Episode 2: Closing the automation gap

A set of SME legal leaders and experts come together to understand why firms are yet to achieve their automation potential, and share their experience of automating processes.


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While there is widespread acknowledgement for the value that automation could bring to SME law firms – based on LPM Frontiers research from recent years – large segments of the SME legal market remain hesitant to take the automation plunge. Why? We brought together a set of business leaders from sector with a diverse range of expertise to try and understand the key issues.

The first key challenge raised by our Tigers was understanding how much of they firms’ operations really have the scope to be automated. Sean Stuttaford, chief operations officer at Thompson Smith and Puxon, described how his firm undertook an exercise at the cusp of its automation journey a decade ago – plotting the various types of work along a spectrum of ‘bespoke’ to ‘standardised,’ ‘systemised’ or ‘commoditised.’ A complex undertaking in itself, he reveals that it can also be a controversial exercise, stating that “lawyers tend to think their work lies more towards the bespoke side of the spectrum.” The next step was to identify a target position on the spectrum based on the firm’s strategic goals – placing client needs at the core of this work, while prioritising efficiency and costs savings, particularly under the current circumstances.

Lindsey Dewart, practice manager at Thomas Flavell & Sons, noted that property work occupies a significant position at her firm, which made it a good starting point to examine the entire client journey and identify automation opportunities. For her, the biggest challenge was adoption – “it’s hard for lawyers to rely on a third party to handle certain aspects of their work, so there was a lot of resistance to change at first.” Rolling the solution out on a pilot basis and allowing others to realise the benefits and adopt the technology organically proved to be an effective strategy for the firm.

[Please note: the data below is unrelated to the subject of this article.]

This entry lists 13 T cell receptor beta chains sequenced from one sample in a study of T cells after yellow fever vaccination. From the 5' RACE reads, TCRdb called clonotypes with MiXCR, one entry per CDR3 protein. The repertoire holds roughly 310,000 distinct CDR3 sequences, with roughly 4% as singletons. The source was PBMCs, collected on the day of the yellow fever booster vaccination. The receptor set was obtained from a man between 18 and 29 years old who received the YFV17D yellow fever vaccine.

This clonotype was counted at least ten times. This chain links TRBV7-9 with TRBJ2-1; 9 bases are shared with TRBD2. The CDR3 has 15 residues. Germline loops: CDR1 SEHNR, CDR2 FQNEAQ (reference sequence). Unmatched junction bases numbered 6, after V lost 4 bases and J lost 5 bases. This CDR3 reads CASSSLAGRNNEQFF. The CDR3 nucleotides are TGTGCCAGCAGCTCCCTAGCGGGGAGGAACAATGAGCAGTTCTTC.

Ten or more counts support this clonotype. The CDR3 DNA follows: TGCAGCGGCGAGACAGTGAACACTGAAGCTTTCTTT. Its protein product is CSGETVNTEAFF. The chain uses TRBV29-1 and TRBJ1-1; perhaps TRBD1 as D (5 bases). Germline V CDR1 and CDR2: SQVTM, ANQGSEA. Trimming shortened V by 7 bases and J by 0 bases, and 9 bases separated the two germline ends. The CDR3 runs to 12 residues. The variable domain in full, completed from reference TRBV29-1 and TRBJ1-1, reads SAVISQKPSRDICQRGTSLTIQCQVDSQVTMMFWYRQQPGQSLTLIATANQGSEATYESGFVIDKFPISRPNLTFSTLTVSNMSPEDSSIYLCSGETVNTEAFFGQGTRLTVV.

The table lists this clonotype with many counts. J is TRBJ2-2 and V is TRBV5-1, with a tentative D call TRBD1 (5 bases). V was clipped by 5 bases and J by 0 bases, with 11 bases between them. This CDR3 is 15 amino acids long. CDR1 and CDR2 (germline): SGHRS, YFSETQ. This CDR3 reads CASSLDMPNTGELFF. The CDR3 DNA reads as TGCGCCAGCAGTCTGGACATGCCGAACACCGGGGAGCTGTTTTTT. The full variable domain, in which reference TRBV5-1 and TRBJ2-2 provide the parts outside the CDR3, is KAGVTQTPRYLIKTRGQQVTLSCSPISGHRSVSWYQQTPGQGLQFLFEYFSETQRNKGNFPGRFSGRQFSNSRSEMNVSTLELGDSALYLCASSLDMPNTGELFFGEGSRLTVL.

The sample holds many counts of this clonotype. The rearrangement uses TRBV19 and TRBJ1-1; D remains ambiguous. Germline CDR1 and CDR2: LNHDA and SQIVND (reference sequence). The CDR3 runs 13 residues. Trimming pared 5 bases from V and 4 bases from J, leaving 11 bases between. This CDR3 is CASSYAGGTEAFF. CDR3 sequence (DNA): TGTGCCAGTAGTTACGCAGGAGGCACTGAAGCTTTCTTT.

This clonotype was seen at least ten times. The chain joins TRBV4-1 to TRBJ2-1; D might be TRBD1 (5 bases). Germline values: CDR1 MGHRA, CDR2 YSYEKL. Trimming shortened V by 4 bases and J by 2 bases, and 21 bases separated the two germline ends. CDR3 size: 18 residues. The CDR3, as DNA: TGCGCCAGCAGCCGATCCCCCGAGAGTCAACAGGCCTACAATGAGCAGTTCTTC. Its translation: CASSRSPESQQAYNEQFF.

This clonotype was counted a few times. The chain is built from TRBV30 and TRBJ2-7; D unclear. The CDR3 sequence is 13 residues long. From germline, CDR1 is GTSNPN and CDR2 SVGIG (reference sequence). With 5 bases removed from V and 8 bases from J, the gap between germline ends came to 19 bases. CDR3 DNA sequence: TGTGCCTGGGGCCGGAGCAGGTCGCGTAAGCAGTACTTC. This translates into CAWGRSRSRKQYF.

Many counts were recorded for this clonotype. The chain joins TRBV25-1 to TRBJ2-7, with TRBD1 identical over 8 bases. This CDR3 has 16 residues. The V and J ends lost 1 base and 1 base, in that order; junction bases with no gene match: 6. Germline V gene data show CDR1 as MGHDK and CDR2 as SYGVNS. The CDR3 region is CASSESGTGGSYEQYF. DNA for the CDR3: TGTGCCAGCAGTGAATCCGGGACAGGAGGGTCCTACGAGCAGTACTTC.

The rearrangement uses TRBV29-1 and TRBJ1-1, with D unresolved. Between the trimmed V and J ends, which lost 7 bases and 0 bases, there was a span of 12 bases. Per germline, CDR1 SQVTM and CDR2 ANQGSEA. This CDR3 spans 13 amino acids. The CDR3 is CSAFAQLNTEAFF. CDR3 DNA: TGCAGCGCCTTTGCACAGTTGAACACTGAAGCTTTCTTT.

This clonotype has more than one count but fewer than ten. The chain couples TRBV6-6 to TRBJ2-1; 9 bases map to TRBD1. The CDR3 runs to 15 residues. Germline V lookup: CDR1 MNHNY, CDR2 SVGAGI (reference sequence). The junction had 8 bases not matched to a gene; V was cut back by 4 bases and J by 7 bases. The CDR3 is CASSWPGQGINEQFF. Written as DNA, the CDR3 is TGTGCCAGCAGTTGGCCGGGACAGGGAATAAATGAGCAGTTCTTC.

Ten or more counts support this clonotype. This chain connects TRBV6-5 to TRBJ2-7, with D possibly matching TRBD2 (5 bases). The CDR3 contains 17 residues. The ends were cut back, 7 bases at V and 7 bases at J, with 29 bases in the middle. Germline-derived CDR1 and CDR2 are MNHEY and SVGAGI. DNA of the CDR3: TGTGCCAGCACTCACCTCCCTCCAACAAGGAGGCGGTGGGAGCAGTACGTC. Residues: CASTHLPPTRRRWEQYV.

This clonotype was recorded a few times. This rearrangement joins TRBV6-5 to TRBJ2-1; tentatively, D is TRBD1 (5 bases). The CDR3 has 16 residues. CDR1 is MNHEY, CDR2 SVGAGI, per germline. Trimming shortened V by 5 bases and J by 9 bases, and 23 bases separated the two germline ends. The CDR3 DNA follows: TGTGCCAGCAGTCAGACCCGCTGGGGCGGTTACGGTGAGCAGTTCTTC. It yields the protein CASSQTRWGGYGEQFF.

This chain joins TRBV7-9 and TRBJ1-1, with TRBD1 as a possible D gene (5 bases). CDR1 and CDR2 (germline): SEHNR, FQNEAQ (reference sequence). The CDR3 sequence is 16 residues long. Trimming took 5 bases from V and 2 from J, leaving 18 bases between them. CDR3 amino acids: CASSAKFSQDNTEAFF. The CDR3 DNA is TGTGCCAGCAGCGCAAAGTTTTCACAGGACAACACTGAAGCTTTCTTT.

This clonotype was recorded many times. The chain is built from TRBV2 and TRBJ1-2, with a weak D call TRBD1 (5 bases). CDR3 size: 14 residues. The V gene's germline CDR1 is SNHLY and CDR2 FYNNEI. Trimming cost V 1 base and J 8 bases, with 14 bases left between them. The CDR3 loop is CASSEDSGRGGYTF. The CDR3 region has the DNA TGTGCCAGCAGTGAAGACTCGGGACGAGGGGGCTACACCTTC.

According to Andy Vigus, finance and operations director at Talbots Law, distinguished between the cultural side and the investment side of automation. Risk averse cultures at the management level in law firms can block new investments – it’s hard to know for sure if new technology will deliver value, so it’s crucial to convince people that it’s necessary for future competitiveness. For lawyers, they need to be convinced that automation doesn’t threaten the value of their work, or their job itself. Given the volumes of work that firms are dealing with at the moment, he argues that it’s easier to convince lawyers that only part of their work is being automated, and that they’ll be freed up to do more lawyering. According to Stuttaford, promoting a growth mindset, more generally speaking, can help create more openness to change.

Also on the panel was Mike Kaye, senior solutions expert from NetDocuments, who brought a product perspective to the discussion. According to him, technology providers have the expertise to help firms conduct their gap analyses and needs assessments, so it helps to get providers involved in the discussions early. Another thing that suppliers can help with is measuring returns on investment (ROI) – Kaye reveals that NetDocuments has an ROI model for firms, which can help them identify how much repetitive work is being done by each individual and multiply it by the number of individuals to provide a full picture of how much time can be saved. The model has room for monetary evaluations too, though not all administrative work within the firm that can be automated is necessarily billable. Still, knowing how much time is being saved, and returned so lawyers can do more billable work, can help firms identify the value of automation.

All these strategies can help convince people at all levels within an SME law firm that automation is the best way forward. The panel also discussed challenges that come once automation begins – from training and utilisation to costs, risks and, importantly, integration challenges.

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